Midwest Side Stories
First impression: this guy can sing.
You wouldn’t think such a statement should warrant significant mention in a review of a new album, and maybe it doesn’t. Given my experiences the last (many) years listening to independent artists of the Americana roots variety, I feel it does because I hear a lot of emerging (and established) artists and damn it, some of them can’t.
They can mumble. They can emote. They can speak melodically with some rhythm, even. And many pull it off even with less of a voice than I might have.
Chicago Farmer, despite the moniker, can flippin’ sing. He has a style that reminds me of the country/folk pop singers of the early 70s—the R. Dean Taylors, John Denvers, and Ray Matericks of the day. Earnest. Bold. Honest.
Cody Diekhoff (nothing wrong with that name—wish he used it! For those who don’t know, I have a bit of an aversion to [the increasing number of] singers/duos who go under a name other than that which their mother gave ’em…fully realizing my mom never called me Fervor Coulee) has been releasing music for more than a decade, and by my count I have six albums to ‘catch up on’ having now been exposed to his straightforward, insightful, and darned groovy interpretation of modern life and vision. Not as cleverly obvious as John Prine, Diekhoff most reminds me of the former postman who happens to share similar small(er) town Illinois roots.
Diekhoff—okay, Chicago Farmer doesn’t set out to do anything fancy on Midwest Side Stories. He has insight into the experiences and internal dialogues of contemporary working class folks, and has the artistic ability to convert these into songs of substance and interest. “Skateboard Song” touches on a whole lot of stuff—youthful disenchantment, small-mindedness, finger-pointing, and police harassment, just to start—over a hard-beaten melody that would do both Weezer and Dan Bern proud.
“Two Sides of the Story” similarly looks at community, the push/pull pride/hate we have with our small town upbringings—we may not like ourselves, but you damn well better not put us down, especially if you live on the other side of town! “Umbrella” delves into the troubadour’s lot, “these songs and stories began unfolding like an umbrella in the rain” balancing melancholy and attempts toward local fame with a compulsion to connect with a single person while remaining true.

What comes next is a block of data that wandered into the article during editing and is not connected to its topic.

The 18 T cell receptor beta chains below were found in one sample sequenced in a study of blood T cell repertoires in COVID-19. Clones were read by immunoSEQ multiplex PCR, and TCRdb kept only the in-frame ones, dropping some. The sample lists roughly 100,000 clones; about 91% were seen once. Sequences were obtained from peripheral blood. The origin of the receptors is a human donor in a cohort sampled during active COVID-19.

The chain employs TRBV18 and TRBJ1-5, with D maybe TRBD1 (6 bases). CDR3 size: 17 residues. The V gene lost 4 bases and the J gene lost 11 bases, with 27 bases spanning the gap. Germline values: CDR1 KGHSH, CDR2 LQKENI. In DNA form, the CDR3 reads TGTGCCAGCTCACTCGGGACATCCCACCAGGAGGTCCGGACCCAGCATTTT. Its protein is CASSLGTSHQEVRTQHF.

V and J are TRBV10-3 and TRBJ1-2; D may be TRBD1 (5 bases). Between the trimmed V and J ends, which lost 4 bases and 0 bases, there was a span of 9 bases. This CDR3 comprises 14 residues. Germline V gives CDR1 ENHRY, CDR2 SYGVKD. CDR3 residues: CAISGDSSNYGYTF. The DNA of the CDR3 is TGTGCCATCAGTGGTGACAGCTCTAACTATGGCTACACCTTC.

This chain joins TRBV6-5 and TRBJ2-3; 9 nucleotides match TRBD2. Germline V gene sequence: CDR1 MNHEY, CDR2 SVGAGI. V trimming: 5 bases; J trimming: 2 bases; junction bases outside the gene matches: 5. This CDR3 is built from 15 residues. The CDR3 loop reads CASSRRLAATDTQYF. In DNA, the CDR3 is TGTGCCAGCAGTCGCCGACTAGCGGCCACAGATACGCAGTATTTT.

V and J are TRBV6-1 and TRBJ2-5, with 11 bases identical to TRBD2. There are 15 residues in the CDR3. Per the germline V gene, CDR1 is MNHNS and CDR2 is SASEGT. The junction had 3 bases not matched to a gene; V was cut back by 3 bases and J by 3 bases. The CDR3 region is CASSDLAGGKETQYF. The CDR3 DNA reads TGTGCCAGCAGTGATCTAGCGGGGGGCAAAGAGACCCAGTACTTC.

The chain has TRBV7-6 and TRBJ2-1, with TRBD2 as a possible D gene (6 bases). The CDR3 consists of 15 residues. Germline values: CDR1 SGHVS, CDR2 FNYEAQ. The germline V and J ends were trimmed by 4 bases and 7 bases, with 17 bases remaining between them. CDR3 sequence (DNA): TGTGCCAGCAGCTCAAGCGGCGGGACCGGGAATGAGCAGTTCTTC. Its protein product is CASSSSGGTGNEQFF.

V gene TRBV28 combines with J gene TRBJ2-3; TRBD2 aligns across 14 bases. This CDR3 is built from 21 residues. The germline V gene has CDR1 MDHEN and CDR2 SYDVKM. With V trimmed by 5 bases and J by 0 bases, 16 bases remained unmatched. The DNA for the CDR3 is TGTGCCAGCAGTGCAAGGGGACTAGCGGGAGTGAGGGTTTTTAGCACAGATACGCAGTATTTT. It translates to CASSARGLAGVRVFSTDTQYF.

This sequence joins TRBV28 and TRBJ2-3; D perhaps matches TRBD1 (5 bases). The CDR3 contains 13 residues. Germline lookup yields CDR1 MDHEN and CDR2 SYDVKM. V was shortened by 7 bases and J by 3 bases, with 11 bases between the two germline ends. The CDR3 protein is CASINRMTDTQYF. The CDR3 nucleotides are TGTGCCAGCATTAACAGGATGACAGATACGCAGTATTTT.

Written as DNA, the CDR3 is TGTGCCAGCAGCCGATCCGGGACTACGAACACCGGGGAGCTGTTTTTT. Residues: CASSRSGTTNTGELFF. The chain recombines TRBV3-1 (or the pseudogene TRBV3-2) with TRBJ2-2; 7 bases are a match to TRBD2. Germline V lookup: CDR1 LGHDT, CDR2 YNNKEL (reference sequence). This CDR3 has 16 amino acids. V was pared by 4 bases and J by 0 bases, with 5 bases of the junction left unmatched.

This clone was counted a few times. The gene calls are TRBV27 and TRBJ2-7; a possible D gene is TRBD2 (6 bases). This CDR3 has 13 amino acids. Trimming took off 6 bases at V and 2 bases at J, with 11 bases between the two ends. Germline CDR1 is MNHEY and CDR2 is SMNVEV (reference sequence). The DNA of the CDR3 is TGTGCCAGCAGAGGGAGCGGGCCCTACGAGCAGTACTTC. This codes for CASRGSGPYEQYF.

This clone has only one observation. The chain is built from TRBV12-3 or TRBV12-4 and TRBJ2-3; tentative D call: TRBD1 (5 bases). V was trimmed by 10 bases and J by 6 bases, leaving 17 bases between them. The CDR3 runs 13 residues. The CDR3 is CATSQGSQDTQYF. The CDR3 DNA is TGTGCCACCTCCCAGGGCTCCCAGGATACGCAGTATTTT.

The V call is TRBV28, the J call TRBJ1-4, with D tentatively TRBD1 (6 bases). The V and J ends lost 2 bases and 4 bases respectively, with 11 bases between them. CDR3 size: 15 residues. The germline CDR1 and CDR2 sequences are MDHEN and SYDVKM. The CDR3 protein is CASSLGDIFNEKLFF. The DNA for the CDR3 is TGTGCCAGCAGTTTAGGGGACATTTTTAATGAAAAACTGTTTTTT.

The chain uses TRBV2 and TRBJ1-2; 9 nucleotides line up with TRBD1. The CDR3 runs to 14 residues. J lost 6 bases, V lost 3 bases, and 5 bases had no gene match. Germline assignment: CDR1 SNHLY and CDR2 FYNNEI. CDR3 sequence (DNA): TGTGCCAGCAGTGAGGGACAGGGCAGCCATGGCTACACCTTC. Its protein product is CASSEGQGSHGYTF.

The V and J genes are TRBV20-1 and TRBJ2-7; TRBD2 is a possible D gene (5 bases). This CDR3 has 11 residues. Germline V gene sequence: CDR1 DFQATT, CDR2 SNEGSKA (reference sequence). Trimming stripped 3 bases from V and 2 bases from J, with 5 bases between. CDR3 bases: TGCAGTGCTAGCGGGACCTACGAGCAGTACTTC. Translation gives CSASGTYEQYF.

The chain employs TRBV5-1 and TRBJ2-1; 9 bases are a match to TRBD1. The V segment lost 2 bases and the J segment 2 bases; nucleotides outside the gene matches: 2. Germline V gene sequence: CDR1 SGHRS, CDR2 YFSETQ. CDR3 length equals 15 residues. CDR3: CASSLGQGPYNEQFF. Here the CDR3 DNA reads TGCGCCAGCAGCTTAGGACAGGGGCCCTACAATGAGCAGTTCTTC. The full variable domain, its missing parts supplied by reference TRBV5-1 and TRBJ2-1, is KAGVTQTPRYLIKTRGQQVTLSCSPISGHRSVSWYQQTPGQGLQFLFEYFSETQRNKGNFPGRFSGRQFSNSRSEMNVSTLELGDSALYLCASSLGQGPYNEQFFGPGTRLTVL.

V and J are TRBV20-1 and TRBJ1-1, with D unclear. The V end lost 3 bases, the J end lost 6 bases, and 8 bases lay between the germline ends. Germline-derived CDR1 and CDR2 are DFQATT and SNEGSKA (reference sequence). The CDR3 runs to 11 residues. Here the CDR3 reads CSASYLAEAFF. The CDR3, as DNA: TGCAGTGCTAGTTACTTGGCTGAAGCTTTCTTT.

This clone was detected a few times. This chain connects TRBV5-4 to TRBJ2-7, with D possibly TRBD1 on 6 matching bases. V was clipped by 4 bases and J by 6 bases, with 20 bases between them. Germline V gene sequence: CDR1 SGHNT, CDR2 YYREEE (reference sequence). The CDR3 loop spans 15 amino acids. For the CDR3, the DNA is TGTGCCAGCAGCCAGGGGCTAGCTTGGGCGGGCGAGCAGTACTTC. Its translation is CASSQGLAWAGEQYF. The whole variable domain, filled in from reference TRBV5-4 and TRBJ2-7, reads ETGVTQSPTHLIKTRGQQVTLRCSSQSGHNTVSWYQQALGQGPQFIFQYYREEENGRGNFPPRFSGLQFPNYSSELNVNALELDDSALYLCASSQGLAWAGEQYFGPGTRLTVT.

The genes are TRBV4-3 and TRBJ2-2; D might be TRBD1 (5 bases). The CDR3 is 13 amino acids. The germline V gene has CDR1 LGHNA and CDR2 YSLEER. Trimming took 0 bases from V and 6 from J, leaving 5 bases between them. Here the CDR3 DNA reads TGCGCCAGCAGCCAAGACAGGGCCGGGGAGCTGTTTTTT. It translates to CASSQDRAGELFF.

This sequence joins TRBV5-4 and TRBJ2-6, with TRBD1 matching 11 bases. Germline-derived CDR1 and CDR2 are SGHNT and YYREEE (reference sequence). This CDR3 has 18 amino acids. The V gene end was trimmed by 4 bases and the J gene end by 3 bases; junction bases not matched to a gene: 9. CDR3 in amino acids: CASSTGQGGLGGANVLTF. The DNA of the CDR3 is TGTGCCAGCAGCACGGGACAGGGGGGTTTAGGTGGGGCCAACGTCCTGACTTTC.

Chicago Farmer’s mid-western insights do not limit these songs: they appeal whether you are rural or urban, upstate or down, blue- or white- collar, Canadian or American. “Rocco N’ Susie” are our neighbours, the ones we don’t really know, but are more like us than we care to admit—a couple pay cheques away from foreclosure, a few months from desolation, several bad decisions from remand. The gradual journey from independence to dependence is identified in “Farms & Factories,” suspicion thrives in “Revolving Door,” and the night shift margins are explored on “9 pm to 5.”
Brian Henneman’s approach to songwriting comes to mind mid-set. Only late in the album deos Chicago Farmer rock as much as do The Bottle Rockets, but there are more commonalities in subject manner and tone than not. One can imagine Chicago Farmer finding inspiration through a cracked windshield, identifying vigour where others might encounter pathos. The full band of folks I’ve never heard of—Ernie Hendrickson, Darren Garvey, Matt Ulery, and many more—create a substantial background for Chicago Farmer, never infringing on his words while providing a weighty dynamic for these songs.
The set closes with an up tempo—almost bombastic—interpretation of John Hartford’s anthem to survival, “I’m Still Here.” It is an ideal song to close a set that has at its heart the theme of the daily grind: get up, work your ass off, enjoy a bit of the benefit of your labour, and repeat tomorrow, next month, and for the next forty years.
Chicago Farmer comes with a Todd Snider seal of approval. That’s cool. But you’ll like him just for being himself and delivering music that resonates no matter the circumstance.
Thanks for visiting Fervor Coulee. I appreciate it, and hope you will support roots music in all its forms.